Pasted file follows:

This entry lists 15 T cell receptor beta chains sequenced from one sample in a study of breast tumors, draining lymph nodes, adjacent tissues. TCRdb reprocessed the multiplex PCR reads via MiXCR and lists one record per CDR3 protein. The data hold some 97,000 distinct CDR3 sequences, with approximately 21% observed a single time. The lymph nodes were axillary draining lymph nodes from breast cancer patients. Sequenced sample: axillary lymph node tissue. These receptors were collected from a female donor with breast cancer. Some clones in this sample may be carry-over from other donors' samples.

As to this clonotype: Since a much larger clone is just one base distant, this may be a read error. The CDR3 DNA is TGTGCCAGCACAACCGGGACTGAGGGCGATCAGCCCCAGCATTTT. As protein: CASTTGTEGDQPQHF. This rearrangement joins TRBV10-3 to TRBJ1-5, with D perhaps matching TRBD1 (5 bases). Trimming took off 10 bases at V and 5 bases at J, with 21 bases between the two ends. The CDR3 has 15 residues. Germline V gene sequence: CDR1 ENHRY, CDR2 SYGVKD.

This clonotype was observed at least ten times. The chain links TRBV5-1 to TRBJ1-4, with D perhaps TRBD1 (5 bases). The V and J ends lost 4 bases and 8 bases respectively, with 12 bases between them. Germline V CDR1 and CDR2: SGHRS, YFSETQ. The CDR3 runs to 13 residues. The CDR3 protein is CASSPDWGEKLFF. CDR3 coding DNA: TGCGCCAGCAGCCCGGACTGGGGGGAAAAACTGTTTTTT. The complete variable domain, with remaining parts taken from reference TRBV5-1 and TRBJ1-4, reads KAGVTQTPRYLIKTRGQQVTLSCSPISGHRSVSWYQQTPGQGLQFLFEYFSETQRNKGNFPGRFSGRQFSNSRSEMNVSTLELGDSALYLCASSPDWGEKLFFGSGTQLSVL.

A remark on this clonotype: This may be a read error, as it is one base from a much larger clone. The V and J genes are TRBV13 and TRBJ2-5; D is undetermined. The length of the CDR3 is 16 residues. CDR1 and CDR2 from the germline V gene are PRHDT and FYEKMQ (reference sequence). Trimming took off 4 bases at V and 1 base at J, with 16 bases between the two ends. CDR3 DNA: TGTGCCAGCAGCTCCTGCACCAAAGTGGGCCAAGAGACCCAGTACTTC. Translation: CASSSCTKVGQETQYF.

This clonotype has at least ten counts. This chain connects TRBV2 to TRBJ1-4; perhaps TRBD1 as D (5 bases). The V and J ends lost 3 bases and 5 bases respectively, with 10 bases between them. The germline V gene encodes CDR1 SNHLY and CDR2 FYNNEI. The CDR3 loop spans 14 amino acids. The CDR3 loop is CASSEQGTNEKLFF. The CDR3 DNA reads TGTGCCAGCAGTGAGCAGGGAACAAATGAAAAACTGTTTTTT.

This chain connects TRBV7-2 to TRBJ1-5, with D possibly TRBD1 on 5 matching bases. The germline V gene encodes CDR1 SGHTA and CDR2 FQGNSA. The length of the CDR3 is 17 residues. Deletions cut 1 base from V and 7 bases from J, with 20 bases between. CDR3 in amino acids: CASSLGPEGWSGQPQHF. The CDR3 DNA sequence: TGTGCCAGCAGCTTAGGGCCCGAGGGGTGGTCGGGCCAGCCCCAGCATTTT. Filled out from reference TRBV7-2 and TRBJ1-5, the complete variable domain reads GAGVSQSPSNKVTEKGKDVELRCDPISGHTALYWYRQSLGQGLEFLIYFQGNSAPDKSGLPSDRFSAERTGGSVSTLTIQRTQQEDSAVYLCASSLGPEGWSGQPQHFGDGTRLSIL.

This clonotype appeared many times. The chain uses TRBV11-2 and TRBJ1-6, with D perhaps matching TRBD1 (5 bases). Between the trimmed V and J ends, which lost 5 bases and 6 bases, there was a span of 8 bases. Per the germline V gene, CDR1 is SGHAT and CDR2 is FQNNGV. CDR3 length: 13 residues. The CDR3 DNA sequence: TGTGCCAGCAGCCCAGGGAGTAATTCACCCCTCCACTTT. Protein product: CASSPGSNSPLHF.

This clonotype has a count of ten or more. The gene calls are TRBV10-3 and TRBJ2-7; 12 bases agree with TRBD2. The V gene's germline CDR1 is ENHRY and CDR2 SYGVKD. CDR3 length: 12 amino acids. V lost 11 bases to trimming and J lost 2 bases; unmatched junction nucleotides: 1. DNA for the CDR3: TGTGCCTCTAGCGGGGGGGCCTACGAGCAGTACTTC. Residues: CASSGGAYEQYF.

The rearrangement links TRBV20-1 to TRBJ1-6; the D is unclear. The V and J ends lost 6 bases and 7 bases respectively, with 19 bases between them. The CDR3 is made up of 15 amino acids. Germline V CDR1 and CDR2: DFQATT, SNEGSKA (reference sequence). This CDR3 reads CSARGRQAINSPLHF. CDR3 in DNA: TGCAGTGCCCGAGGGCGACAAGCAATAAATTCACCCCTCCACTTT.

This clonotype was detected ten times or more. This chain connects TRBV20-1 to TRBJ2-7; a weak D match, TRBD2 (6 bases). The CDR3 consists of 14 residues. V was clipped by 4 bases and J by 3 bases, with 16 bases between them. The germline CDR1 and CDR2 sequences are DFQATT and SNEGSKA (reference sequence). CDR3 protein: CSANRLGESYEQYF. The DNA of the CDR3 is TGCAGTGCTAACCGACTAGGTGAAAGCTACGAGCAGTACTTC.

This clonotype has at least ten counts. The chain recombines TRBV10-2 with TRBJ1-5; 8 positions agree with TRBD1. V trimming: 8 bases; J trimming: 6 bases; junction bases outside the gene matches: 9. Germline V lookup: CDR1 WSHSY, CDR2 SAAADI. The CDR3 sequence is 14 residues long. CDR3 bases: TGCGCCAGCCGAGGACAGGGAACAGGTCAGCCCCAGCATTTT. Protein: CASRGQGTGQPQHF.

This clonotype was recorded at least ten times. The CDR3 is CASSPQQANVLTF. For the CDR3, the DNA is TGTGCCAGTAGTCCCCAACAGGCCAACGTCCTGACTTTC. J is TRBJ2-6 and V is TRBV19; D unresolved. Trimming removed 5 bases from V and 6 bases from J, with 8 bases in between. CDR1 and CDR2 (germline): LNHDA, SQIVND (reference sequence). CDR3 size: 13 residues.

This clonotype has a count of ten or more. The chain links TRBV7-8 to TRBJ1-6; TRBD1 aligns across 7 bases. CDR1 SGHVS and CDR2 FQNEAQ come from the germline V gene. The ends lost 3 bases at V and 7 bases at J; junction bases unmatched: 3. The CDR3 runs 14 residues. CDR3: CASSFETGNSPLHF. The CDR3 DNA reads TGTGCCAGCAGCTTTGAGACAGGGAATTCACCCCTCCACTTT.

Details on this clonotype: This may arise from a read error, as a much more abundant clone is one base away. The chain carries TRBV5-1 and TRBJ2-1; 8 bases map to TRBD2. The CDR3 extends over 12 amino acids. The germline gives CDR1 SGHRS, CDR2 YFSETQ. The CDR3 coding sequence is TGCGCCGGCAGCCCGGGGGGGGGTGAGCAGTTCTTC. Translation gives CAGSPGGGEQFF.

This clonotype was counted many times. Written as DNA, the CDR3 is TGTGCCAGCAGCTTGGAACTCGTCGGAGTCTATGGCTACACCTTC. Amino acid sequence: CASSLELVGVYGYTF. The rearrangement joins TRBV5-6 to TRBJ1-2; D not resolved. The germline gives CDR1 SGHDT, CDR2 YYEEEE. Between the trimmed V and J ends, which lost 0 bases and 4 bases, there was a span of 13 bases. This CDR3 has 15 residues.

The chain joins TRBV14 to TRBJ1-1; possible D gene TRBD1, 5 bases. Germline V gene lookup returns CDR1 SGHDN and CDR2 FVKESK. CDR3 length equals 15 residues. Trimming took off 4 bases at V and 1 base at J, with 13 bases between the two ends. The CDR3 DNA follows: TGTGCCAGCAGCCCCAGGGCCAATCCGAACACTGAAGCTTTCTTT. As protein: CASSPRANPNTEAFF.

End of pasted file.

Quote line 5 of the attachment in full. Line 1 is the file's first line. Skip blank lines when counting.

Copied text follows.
This clonotype has at least ten counts. This chain connects TRBV2 to TRBJ1-4; perhaps TRBD1 as D (5 bases). The V and J ends lost 3 bases and 5 bases respectively, with 10 bases between them. The germline V gene encodes CDR1 SNHLY and CDR2 FYNNEI. The CDR3 loop spans 14 amino acids. The CDR3 loop is CASSEQGTNEKLFF. The CDR3 DNA reads TGTGCCAGCAGTGAGCAGGGAACAAATGAAAAACTGTTTTTT.